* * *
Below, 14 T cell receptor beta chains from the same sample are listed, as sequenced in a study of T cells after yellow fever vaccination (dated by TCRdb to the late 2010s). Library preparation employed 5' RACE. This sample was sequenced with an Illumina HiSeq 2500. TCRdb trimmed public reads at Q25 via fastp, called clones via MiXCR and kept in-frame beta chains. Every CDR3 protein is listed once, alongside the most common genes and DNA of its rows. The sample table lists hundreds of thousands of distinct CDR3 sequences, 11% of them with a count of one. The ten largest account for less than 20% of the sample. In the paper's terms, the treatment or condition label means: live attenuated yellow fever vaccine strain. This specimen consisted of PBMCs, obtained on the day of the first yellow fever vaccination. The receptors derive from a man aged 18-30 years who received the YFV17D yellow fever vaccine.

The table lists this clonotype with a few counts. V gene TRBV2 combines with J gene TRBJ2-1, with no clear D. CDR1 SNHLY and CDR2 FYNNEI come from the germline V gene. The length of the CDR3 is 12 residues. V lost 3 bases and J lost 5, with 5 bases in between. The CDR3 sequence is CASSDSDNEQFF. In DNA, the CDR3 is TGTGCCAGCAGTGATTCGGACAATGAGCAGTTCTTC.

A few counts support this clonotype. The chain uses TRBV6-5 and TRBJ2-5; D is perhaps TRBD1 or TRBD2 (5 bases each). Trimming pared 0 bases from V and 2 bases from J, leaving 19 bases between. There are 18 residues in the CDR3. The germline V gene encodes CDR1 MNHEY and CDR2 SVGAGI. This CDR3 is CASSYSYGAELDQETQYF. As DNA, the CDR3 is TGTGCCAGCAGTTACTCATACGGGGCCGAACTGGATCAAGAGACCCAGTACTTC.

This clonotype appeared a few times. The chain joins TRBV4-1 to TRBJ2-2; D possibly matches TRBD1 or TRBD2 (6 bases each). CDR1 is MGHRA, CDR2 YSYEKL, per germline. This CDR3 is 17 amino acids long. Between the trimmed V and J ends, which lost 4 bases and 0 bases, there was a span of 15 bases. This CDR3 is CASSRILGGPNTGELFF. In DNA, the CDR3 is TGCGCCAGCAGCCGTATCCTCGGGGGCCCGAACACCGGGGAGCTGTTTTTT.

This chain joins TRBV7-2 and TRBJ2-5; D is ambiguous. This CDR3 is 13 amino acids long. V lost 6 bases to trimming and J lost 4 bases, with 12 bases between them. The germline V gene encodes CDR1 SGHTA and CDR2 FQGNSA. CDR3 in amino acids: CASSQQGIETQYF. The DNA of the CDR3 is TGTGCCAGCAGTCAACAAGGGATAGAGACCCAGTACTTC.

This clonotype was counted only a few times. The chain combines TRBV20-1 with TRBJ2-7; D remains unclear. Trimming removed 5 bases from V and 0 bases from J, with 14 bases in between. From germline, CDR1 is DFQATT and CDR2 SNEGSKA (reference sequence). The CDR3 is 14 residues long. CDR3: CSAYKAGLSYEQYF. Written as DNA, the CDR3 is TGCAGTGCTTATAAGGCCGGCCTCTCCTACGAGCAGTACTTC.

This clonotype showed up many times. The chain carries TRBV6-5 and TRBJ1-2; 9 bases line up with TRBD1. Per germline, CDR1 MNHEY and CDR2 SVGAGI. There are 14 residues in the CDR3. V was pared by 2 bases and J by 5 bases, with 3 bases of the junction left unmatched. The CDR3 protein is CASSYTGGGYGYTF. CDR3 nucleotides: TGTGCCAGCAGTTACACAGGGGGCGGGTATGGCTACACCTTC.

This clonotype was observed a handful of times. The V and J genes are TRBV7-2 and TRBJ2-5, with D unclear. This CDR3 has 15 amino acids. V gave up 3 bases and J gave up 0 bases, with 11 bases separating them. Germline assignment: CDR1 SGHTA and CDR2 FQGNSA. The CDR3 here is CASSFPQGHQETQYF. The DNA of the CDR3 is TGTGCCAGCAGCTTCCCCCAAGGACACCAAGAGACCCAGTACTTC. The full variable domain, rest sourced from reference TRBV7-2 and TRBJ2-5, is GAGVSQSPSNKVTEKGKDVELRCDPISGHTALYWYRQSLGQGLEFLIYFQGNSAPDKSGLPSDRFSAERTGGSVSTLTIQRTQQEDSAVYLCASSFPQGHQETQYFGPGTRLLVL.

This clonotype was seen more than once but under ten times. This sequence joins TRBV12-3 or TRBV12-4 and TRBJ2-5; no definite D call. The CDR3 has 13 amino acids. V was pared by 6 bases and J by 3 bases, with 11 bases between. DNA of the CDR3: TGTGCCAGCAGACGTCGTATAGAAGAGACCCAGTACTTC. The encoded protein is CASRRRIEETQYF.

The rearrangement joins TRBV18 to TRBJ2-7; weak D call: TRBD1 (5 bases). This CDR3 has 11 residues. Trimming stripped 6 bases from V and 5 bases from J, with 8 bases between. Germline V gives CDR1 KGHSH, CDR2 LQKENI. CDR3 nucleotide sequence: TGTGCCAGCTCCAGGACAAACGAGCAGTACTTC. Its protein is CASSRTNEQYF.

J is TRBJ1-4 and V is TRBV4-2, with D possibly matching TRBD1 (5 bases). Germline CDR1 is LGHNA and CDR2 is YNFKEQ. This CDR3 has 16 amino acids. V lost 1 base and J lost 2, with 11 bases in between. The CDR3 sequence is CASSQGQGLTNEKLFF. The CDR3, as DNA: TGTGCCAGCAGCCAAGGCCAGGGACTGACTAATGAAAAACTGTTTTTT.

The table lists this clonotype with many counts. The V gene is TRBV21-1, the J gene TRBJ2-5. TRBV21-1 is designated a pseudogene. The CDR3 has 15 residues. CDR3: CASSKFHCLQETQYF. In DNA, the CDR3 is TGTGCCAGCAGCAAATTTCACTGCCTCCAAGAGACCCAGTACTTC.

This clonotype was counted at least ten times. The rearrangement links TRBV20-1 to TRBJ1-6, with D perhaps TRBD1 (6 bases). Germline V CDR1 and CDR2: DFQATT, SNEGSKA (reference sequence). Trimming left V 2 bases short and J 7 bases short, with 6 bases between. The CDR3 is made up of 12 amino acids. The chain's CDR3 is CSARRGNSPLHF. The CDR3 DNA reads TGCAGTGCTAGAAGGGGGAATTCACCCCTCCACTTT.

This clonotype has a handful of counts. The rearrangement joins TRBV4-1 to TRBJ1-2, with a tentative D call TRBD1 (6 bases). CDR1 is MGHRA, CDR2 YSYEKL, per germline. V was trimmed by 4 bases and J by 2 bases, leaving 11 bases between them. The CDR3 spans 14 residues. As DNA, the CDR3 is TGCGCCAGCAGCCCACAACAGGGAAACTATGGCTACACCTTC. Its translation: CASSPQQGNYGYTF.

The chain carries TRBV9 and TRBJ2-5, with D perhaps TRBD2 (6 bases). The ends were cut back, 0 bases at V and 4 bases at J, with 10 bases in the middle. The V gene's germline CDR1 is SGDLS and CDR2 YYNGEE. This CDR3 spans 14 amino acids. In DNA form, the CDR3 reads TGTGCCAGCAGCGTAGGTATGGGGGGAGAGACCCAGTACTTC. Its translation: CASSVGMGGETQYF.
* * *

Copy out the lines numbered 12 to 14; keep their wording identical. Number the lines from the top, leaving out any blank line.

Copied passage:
The table lists this clonotype with many counts. The V gene is TRBV21-1, the J gene TRBJ2-5. TRBV21-1 is designated a pseudogene. The CDR3 has 15 residues. CDR3: CASSKFHCLQETQYF. In DNA, the CDR3 is TGTGCCAGCAGCAAATTTCACTGCCTCCAAGAGACCCAGTACTTC.

This clonotype was counted at least ten times. The rearrangement links TRBV20-1 to TRBJ1-6, with D perhaps TRBD1 (6 bases). Germline V CDR1 and CDR2: DFQATT, SNEGSKA (reference sequence). Trimming left V 2 bases short and J 7 bases short, with 6 bases between. The CDR3 is made up of 12 amino acids. The chain's CDR3 is CSARRGNSPLHF. The CDR3 DNA reads TGCAGTGCTAGAAGGGGGAATTCACCCCTCCACTTT.

This clonotype has a handful of counts. The rearrangement joins TRBV4-1 to TRBJ1-2, with a tentative D call TRBD1 (6 bases). CDR1 is MGHRA, CDR2 YSYEKL, per germline. V was trimmed by 4 bases and J by 2 bases, leaving 11 bases between them. The CDR3 spans 14 residues. As DNA, the CDR3 is TGCGCCAGCAGCCCACAACAGGGAAACTATGGCTACACCTTC. Its translation: CASSPQQGNYGYTF.